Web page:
Five ways to manage mental health in the work place

Posted by | October 15, 2019 | Employers, Retention


Five ways to manage your mental health at work

By Nicki Feutz

The importance of mental health in the workplace has become an increasingly discussed topic in recent years.  

Providing an environment that promotes positive mental health has clear benefits for companies as a whole, including an increased level of productivity, reduced errors and a decrease in sick days. While the majority of workplaces want to do right by their employees and offer a supportive environment for mental health, it can be difficult to know what to do when a colleague becomes distressed.

There are a variety of reasons why the mental distress of a co-worker can go untreated, with many staff favouring to carry on with work as usual over speaking out and potentially upsetting the status quo. Companies with limited resources to support distressed employees, as well as places with limited knowledge, may exacerbate the mental health status of employees.

The first step to improving mental health in the workplace is to acknowledge that small responses to distress can be just as effective as larger interventions. Mental health may seem like a scary term, but small actions like encouraging healthy eating, taking breaks and holding open discussions in the workplace will act to fight against the associated stigma.

Here are five simple ways to better manage your, and your employees, mental health within the workplace:

Never underestimate the power of a quick break

It’s easy to get caught up in work and lose track of time, sometimes it can also be very tempting for staff to get that extra bit of work done by putting off their breaks. While it may seem like more work is getting done when employees skip breaks, it can be damaging in the long run and can ultimately result in burn out.  

Break times are legally required in employment law, so make sure you, and your staff, are taking this time out for yourself throughout the day, consisting of small breaks every hour or so, and longer breaks of 30 minutes every 3 to 4 hours. 

Creating a workplace culture that really values and encourages morning and afternoon tea breaks, can also be a great excuse to socialise, build team rapport and can even avoid extra emails appearing in their inbox when a quick catch up can be had instead. Breaks allow staff to head back to the task at hand refreshed (sometimes with extra caffeine, or cake, in their systems too!).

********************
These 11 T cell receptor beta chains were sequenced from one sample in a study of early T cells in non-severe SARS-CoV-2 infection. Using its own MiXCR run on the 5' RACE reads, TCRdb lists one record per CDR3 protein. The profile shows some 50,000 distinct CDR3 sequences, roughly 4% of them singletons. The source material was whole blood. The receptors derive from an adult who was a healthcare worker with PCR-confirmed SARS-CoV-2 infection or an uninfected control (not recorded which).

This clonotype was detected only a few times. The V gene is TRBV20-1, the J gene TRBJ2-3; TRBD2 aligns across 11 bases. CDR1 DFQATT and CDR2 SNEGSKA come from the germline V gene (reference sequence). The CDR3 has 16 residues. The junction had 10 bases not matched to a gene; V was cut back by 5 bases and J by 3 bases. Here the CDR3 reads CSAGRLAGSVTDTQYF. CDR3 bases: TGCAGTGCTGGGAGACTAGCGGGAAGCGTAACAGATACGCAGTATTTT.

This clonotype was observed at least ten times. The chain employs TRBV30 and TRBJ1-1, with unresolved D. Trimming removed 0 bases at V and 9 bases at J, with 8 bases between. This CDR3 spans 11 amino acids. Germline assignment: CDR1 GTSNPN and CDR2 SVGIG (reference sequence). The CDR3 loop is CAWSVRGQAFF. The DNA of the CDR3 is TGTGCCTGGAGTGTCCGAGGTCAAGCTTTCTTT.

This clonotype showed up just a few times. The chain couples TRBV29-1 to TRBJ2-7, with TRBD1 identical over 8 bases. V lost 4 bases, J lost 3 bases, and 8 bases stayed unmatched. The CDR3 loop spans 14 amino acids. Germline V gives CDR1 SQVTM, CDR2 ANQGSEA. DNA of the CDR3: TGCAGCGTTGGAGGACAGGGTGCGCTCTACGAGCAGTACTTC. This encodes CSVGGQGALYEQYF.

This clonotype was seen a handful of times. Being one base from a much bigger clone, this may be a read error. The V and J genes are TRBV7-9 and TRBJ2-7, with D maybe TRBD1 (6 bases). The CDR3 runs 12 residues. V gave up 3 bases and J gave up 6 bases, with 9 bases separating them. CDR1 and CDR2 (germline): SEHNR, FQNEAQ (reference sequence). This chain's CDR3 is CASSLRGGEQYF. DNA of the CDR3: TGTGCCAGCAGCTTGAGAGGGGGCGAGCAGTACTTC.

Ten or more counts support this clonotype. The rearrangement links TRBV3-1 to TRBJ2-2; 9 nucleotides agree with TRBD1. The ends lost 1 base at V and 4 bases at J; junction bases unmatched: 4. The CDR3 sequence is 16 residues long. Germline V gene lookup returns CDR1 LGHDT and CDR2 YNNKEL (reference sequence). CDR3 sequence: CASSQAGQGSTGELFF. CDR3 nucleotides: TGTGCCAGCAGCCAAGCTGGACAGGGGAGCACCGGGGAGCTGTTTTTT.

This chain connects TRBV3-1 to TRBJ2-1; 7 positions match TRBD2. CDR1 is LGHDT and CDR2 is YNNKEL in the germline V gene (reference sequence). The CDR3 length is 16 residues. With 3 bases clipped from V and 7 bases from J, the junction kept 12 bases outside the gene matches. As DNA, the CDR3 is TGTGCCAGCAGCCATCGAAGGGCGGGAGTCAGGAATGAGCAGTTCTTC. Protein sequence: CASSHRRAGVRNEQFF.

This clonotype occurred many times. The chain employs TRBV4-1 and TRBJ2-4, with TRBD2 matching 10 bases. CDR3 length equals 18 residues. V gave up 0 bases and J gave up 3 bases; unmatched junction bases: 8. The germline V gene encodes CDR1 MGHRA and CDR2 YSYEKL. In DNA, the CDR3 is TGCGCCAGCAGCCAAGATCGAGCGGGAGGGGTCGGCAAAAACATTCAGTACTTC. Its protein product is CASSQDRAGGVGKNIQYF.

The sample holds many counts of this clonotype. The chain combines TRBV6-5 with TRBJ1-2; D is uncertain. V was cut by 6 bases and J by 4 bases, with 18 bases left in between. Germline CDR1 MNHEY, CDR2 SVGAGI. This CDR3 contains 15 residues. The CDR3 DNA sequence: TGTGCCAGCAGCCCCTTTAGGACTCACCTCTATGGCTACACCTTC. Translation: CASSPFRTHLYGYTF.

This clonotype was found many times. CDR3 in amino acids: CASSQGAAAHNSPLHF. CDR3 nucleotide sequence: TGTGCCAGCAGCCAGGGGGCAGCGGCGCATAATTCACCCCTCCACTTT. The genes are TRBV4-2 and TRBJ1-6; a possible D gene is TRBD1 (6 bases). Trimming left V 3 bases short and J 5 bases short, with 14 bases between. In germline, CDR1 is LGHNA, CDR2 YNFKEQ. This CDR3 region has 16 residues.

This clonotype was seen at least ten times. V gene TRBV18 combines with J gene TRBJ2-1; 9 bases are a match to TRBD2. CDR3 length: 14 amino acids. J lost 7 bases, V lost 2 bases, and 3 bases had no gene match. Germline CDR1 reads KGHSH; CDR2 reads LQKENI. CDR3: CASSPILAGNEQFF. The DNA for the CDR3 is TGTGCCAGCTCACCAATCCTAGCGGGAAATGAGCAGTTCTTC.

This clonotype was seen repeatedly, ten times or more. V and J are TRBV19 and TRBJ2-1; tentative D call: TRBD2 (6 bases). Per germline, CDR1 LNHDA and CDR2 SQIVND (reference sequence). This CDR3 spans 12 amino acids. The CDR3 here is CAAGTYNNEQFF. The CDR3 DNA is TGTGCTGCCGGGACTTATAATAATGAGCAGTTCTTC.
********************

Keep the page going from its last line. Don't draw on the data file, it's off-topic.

Be mindful of work-life balance

Maintaining a healthy work-life balance means making time for activities outside of work. Work-life balance will look different for everyone on your team. In spite of a healthy work-life balance being different between co-workers, it can still be very clear when this scale has been tipped out of balance for an employee. People who act lethargic, stressed and fall ill often as a result of working overtime are most likely suffering from not having a healthy balance between work and their personal lives. Look out for staff who arrive to work early and leave late. They may impress and get more work done, but doing this every day for a sustained period of time leads to exhaustion and a lowered quality of work in the long run. 


Discuss mental health in the workplace to raise awareness and debunk stigmas

While the awareness around mental health and its importance in the work place has grown immensely in recent years, there is still an unfortunate stigma about sufferers, with certain professions being worse than others. The best way to debunk misleading ideas around mental health is to encourage discussions between co-workers that mental health is just as important as physical health.  

The Mental Health Foundation has some great resources for workplaces, so gather up these resources and either having one-on-one chats or group discussions on the topic as it might help prevent sufferers from feeling isolated.

Stay hydrated and eat healthy throughout the day

Research has shown that physical health can have a large impact on mental health, with one constantly acting to influence the other. For example, people who go through long periods of time feeling stressed will have a lowered immune system, causing the body to be more susceptible to becoming sick. It goes without saying then, that skipping meals and not staying hydrated during work can result in a lowered state of mental health over time.

Similar to taking plenty of breaks, be sure to encourage people to drink water throughout the day, and maybe your workplace could provide nutritional foods that promote brain function such as fresh fruit and nuts in your staff room?

And, if you are getting up to top up your water glass, how about encouraging a workplace water culture, where you always bringing back an extra glass for a workmate!

Make it OK to ask for help

The most important way to fight against poor mental health in the workplace is to promote an environment where a cry for help will not go unheard. If you or someone you know are struggling, make sure to reach out to those around you and let them know what you are going through.

An employer can only do so much to prevent mental health if those who are suffering do not speak up. At the end of the day, your mental health and that of your employer is more valuable than any job out there, so make sure to take care of yourself and those around you so everyone can feel ok to speak up if they’re struggling.

Nicki lives in Hamilton and alongside her day job, she unleashes her creativity at night as a freelance writer. She studied aspects of mental health at University and has been involved in initiatives in the workplace on this. She loves to research and write about new topics to better inform herself, as well as others, especially about topics as important as health.

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